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Reflection Practices

Pillars of Our Shared Work #10

Author: Lamia Gibson

Committing to reflection   

Our commitment to reflection is a deeply rooted pillar at Six Degrees that cannot be easily seen in daily operations.  Taking time to reflect and align energetically is our most trusted tool when making decisions about Six Degrees and in supporting the practices of Medicine offered to us all.  We believe taking time is one of the hardest parts of "be-ing" in this hectic dominant society that thrives on us not having time to reflect.

On one level it is a practice of patience. From lineages connected to Buddhist practices of meditation along with life experiences, therapeutic support, the use of Acupuncture and the practices of revolutionaries over time (video: Angela Davis and Jon Kabat-Zinn on Mindfulness and Social Justice), we learn time and again the value and necessity of taking time to sit and be with the myriad of emotions that can come over us at any given time. Being patient with a practice of reflection is the basis of it all.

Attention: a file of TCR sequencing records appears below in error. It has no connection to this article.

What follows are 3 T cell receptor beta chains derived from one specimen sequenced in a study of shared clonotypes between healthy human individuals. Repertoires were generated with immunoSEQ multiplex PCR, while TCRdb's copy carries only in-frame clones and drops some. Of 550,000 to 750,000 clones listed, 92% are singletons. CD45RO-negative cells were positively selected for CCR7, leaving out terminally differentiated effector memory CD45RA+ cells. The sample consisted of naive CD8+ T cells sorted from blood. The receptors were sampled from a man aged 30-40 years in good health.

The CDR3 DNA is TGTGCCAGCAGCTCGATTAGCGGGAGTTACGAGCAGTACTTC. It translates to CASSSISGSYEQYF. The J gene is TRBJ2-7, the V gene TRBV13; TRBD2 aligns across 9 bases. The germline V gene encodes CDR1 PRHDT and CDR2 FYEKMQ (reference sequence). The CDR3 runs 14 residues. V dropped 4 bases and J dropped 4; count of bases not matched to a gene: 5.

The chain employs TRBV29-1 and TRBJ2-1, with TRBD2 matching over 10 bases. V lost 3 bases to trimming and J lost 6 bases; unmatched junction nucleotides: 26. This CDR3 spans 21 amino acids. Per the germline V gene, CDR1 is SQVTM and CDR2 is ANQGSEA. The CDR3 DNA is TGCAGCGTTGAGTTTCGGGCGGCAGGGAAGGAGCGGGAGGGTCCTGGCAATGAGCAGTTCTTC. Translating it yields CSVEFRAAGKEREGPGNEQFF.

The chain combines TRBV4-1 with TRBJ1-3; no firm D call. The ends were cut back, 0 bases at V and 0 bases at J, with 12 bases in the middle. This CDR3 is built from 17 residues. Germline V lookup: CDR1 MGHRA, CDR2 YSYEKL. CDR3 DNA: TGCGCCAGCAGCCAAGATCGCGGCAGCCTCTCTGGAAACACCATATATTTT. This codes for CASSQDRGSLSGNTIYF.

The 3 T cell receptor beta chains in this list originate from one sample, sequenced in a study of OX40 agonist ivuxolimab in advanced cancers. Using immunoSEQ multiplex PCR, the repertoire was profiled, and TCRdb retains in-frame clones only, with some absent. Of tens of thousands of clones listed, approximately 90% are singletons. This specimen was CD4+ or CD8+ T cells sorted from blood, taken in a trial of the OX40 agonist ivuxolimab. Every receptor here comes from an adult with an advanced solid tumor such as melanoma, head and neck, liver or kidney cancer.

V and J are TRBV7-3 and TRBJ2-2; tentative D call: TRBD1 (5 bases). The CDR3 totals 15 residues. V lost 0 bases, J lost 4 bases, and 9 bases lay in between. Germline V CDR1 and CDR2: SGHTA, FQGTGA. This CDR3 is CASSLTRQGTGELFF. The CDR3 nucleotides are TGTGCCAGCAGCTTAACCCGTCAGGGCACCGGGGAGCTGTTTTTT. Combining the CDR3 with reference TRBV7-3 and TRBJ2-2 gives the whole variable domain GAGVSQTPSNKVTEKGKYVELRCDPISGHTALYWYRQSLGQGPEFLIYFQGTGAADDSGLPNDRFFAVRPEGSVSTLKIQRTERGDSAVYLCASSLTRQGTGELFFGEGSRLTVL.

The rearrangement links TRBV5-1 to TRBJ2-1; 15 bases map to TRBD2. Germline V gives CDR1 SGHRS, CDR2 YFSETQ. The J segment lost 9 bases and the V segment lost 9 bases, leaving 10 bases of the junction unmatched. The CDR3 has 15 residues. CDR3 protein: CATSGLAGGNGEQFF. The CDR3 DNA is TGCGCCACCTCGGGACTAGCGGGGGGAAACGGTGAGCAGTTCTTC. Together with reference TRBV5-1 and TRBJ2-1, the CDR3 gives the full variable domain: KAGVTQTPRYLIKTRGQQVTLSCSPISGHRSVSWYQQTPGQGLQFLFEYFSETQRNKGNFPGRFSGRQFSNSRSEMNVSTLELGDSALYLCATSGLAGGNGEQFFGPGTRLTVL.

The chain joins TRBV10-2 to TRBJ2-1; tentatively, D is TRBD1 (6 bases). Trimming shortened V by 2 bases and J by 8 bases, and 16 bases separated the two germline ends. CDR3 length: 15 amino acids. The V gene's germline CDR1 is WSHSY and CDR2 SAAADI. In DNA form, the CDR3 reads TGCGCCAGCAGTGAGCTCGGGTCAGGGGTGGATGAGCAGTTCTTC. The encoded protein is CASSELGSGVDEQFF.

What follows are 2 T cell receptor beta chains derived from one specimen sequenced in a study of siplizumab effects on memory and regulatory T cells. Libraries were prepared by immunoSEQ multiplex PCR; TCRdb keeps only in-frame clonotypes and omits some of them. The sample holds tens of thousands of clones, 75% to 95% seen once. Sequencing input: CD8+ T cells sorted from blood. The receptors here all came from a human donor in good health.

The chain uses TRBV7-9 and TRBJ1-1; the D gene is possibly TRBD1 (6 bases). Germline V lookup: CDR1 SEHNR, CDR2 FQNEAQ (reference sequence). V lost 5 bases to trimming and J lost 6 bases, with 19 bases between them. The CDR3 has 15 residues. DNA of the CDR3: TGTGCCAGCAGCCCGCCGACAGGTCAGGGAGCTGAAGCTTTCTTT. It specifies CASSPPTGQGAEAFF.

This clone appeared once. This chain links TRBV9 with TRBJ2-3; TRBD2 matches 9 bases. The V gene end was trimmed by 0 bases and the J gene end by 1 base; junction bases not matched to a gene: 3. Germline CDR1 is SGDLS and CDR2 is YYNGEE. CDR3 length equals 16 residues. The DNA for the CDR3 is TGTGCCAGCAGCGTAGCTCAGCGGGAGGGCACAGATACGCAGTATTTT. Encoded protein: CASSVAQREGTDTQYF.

Ways we reflect:

lighting candles before treatment

personal meditation practices

doing something regularly to connect with our physical selves (Taiji, dancing, stretching, walking, working out...)

doing a thorough wash of our hands and arms as a cleansing practice at the end of a shift

doing a movement or meditation after working with clients to reground

seeking support from other practitioners to support our work (reiki/energy healing/spirtiual healing)

taking time in between clients to internally reground in some way

Taking time to reflect is also a practice of faith in the strength of humanity.  Trusting that we need this time, that even with the most urgent of needs, we must sit and reflect (even if only for a moment) so that decisions we make, words we speak and actions we take are rooted and less reactive.